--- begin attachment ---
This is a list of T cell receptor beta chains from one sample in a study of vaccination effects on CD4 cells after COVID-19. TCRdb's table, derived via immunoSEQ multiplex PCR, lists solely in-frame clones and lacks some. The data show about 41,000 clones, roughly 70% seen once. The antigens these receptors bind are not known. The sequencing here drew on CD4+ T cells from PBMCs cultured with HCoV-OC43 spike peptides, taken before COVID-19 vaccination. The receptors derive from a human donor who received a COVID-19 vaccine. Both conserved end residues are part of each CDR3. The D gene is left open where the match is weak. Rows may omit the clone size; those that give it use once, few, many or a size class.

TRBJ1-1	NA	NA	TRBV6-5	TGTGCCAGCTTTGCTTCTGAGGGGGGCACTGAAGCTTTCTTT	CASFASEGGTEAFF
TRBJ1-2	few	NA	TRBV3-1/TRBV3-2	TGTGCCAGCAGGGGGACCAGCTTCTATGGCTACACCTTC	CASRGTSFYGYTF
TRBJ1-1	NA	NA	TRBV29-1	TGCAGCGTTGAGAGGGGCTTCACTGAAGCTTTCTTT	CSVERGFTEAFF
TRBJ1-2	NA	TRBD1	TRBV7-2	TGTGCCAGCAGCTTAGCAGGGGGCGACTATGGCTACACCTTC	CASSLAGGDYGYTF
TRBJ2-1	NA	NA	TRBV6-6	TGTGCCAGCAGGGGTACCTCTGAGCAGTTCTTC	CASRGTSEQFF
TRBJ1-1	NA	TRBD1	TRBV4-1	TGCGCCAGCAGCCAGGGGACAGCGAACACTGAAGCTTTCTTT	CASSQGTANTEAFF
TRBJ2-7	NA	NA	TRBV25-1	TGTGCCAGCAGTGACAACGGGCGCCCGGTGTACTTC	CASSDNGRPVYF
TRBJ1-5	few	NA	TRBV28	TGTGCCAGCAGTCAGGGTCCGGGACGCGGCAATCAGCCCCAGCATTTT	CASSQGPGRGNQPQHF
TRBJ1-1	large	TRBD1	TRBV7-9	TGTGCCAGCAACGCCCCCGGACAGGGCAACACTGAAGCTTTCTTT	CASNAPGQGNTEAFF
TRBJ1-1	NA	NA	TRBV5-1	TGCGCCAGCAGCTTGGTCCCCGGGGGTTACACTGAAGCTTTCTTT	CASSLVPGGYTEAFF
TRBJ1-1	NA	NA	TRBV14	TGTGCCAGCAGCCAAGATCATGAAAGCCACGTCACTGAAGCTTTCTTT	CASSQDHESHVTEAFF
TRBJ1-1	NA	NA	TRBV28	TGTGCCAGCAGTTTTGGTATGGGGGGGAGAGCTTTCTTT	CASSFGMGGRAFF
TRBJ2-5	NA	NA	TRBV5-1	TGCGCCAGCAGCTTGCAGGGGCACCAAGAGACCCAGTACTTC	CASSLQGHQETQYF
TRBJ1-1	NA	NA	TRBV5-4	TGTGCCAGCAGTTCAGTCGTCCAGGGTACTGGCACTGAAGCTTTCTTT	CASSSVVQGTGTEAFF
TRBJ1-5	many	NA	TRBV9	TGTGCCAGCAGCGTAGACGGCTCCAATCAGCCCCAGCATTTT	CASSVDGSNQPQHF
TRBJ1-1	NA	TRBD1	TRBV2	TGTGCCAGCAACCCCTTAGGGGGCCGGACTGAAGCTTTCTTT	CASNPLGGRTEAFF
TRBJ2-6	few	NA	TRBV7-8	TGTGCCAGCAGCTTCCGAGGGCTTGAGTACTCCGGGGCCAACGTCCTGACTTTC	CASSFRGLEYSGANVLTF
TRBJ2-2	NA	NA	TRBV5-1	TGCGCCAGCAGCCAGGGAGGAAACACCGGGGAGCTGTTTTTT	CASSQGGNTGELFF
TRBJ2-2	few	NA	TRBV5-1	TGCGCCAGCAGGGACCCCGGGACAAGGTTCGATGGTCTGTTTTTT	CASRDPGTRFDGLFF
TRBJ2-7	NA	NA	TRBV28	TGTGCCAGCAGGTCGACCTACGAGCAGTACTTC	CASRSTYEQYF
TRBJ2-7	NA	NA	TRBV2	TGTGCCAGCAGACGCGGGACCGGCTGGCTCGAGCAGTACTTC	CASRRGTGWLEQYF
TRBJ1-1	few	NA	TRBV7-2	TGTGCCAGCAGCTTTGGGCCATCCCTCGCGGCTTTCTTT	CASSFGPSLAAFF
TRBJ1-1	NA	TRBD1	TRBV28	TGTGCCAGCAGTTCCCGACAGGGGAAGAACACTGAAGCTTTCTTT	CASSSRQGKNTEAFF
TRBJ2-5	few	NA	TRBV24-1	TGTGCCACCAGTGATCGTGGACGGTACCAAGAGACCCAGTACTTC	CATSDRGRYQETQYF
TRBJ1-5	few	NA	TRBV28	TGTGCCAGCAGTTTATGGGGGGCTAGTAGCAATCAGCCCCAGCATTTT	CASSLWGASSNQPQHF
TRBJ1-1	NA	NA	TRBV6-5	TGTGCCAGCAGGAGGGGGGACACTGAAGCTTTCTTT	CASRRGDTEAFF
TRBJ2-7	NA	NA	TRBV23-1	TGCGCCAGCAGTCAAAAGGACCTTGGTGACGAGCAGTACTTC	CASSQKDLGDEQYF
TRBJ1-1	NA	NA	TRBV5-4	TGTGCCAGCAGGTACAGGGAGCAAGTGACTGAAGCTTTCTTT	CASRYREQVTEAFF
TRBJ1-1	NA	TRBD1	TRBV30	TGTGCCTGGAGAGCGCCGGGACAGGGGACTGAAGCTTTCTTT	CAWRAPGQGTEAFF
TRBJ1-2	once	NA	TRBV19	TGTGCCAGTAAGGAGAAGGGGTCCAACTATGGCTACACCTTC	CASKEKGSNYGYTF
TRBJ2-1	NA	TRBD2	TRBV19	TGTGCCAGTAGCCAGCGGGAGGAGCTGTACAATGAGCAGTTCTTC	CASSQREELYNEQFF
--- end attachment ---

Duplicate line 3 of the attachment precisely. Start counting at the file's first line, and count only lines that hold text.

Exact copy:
TRBJ1-2	few	NA	TRBV3-1/TRBV3-2	TGTGCCAGCAGGGGGACCAGCTTCTATGGCTACACCTTC	CASRGTSFYGYTF